The principal crop-related expenses grew 77 percent between 2002 and 2008, with 48 percent of the rise occurring in 2007-08. During 2009-10, the climb stalled; crop-related expenses fell 4.5 percent in 2009 and recovered only 1.7 percent in 2010. The primary reason for this pattern was movements in fertilizer expenses, which jumped 134 percent during 2002-08 and then dropped 11 percent in 2009 before rising 4.5 percent in 2010.

Crop-related expenses are expected to rise 14.7 percent in 2011, again due largely to an expected increase of almost 28 percent in fertilizer expenses.

The principal driver of crop-related expenses throughout 2002-2011 has been changing input prices. Acres planted to principal crops have not been a factor in the long-term growth in these expenses since they have never exceeded the 327 million acres planted in 2002. Use of pesticides and more expensive seeds with increasingly complex genetic traits has increased, and this demand has been a factor in rising prices over this period. Increases in the price of natural gas, a principal source of many fertilizers, have contributed to the rise in fertilizer prices. The average annual price for natural gas was $2.95 per thousand cubic feet (tcf) in 2002. Its price in 2008, the year that the fertilizer prices-paid index reached its highest level, was $7.96 per tcf.

Prices for all crop-related inputs are expected to be up in 2011. Acres planted to principal crops will not be a big factor this year, as they are forecast to rise only 0.2 percent. Overall, grain and oilseed production should be down almost 6 percent. However, acres planted to corn, a heavy user of inputs, are forecast to have expanded 3.7 million acres in 2011. Production of fruits, nuts, and vegetables should be nearly the same as in 2010, and cotton production is forecast down 10 percent.

Between 1999 and 2008, prices paid for seeds rose 146 percent, with 64 percent of that rise occurring during 2006-09, and seed expenses increased $8.3 billion (115 percent). During the 2006-08 period alone, seed expenses jumped $4.1 billion (37 percent).

The upward movement in seed costs slowed considerably in 2009 and 2010, with seed expenses rising only 8 percent. In 2011, seed purchases are predicted to rise almost $1.1 billion (6.7 percent) because of a rise of 6.5 percent in prices paid for seeds and the slight expansion in acres planted.

Fertilizer prices rose steadily between 2002 and 2008, with the annual average prices paid for fertilizers climbing 264 percent. During this period, fertilizer expenses rose $12.9 billion (134 percent).

These increases abruptly halted in 2009, when fertilizer expenses dropped $2.4 billion (11 percent). As with seeds, fertilizer expenses rose around 5 percent in 2010. In 2011, fertilizer expenses are forecast to resume their steep climb, going up $5.8 billion (28 percent), as annual average prices paid rise nearly that much. One factor in this increase will be higher demand due to the increase in corn planted acreage. Also, the cost of oil, which influences the cost of many fertilizers, will likely continue to go up throughout 2011.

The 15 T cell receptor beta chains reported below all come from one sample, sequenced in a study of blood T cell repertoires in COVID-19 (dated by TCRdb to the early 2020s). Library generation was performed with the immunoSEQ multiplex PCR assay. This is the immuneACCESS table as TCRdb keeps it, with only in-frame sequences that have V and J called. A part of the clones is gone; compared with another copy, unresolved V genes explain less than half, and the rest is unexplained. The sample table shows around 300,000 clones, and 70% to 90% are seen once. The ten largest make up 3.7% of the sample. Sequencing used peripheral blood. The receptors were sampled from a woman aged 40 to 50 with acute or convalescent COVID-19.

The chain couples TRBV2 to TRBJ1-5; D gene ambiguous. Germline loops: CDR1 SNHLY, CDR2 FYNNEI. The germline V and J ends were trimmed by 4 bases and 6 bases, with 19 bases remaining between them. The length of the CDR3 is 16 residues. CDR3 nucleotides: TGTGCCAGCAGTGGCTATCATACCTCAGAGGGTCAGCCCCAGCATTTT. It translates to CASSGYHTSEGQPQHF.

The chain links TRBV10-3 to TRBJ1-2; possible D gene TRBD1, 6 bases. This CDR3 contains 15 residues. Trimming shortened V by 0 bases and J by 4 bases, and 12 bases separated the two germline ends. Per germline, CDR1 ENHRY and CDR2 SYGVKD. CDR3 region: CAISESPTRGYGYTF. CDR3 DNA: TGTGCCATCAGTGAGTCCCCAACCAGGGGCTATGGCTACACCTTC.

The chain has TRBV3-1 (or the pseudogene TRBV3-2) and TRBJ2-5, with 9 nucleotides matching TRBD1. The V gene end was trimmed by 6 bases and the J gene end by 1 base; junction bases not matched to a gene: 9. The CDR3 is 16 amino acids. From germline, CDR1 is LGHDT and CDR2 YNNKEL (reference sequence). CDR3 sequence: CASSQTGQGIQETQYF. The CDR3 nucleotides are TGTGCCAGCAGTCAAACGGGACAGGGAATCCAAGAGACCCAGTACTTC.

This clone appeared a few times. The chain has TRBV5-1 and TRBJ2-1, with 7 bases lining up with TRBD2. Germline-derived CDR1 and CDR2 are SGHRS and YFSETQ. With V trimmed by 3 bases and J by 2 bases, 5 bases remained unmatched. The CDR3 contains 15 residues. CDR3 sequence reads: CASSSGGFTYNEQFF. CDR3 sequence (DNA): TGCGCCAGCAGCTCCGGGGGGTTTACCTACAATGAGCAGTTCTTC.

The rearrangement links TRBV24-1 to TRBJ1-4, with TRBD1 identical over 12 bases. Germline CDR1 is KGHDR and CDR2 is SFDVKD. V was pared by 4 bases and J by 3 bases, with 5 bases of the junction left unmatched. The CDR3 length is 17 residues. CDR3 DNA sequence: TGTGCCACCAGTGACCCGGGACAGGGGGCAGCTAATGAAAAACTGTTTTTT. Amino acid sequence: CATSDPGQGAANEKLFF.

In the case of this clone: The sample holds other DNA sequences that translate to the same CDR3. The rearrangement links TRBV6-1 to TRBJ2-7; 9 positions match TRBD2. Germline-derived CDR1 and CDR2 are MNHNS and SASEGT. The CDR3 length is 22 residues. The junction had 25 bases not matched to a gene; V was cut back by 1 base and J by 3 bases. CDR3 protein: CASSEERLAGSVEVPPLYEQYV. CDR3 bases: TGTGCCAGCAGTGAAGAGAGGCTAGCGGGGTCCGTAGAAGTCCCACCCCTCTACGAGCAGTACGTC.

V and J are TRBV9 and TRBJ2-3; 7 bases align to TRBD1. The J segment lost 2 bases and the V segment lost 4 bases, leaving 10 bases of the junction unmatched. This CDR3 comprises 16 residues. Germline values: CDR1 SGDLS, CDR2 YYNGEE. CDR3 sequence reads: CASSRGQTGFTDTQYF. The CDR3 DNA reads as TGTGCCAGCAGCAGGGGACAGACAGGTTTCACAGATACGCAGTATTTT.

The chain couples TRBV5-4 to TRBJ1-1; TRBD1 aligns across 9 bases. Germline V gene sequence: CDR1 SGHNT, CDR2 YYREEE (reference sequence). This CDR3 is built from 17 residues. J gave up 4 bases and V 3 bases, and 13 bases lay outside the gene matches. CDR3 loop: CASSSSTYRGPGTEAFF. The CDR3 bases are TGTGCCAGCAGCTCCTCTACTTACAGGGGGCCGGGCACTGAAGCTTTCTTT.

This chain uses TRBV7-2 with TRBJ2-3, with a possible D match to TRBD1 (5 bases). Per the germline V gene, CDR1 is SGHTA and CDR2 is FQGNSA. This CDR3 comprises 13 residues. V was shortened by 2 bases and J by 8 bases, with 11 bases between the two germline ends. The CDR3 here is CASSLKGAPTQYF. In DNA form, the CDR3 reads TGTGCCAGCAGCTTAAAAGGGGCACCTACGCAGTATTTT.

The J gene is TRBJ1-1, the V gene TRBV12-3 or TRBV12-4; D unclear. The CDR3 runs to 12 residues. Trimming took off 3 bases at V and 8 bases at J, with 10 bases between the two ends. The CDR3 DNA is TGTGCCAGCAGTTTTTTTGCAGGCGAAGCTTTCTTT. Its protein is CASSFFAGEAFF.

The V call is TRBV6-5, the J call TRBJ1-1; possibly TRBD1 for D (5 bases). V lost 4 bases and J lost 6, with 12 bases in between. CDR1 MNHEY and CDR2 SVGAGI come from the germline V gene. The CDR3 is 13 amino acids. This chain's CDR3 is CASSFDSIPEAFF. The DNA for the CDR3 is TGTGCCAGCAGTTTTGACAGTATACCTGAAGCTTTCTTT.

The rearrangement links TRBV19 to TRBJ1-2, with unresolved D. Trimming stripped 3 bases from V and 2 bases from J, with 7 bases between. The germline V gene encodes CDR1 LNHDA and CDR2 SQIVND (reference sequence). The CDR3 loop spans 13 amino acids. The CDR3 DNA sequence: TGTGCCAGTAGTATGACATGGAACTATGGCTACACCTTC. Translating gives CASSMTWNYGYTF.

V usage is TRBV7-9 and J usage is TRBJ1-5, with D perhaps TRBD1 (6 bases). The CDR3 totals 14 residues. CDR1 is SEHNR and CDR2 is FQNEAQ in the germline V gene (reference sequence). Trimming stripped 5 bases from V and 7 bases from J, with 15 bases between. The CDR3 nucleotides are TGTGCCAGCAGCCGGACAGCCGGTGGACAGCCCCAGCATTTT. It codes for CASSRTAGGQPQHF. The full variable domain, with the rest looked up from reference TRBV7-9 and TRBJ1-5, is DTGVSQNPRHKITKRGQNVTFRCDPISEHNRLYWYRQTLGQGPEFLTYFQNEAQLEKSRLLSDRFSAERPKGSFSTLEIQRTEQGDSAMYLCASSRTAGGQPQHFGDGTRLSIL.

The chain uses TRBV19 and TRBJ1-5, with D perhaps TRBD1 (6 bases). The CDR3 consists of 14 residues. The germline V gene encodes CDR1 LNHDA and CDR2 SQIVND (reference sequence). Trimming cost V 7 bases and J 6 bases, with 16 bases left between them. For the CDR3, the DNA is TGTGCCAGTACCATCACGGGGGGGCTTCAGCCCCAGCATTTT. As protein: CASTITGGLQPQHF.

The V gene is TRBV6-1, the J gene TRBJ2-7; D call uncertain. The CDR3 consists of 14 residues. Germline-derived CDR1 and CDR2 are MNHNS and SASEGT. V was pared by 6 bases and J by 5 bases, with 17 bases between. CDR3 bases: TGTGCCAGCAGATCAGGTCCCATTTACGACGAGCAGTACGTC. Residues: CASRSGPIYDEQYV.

Pesticide expenses also rose steadily from 2002 to 2008. In 2007 and 2008 alone, they rose $2.7 billion (30 percent).

Since prices paid for pesticides rose only 8.4 percent during those 2 years, increased use was the major reason for increases in this expense. Even though prices paid for pesticides continued to increase in 2009, pesticide expenditures fell slightly. Another decrease of about 8 percent ($900 million) occurred in 2010 as prices paid for pesticides fell and planted acreage declined. During 2009 and 2010, pesticide expenses fell more than 9 percent. In 2011, pesticide expenses are forecast to rise around $100 million (1.0 percent) as a result of a 1-percent rise in prices paid and a slight increase in planted acres.

As with fertilizer, prices paid for fuel rose dramatically between 2002 and 2008. During this period, annual average prices paid for fuel jumped 207 percent, registering 6 straight double-digit percentage increases, and fuel and oil expenses shot up $9.6 billion (146 percent).

Prices paid for fuels then fell 34 percent in 2009 and expenditures dipped $3.5 billion (22 percent). Annual average prices paid for fuels were back up in 2010 and expenditures rose almost $500 million (4 percent). In 2011, prices paid are forecast to rise another 27 percent as Refiner Acquisition Cost (RAC) is expected to increase 32 percent. The price movement and increased acreage are forecast to raise expenditures for fuels and oils by $3.5 billion (27.0 percent).

The 3 manufactured inputs—fertilizer, pesticides, and fuels and oils—together are forecast to increase $9.5 billion (21 percent) in 2011, putting them $3.9 billion (7.6 percent) higher than their level in 2008. These expenses will constitute 17.0 percent of total production expenses in 2011, up from 15.7 percent in 2010.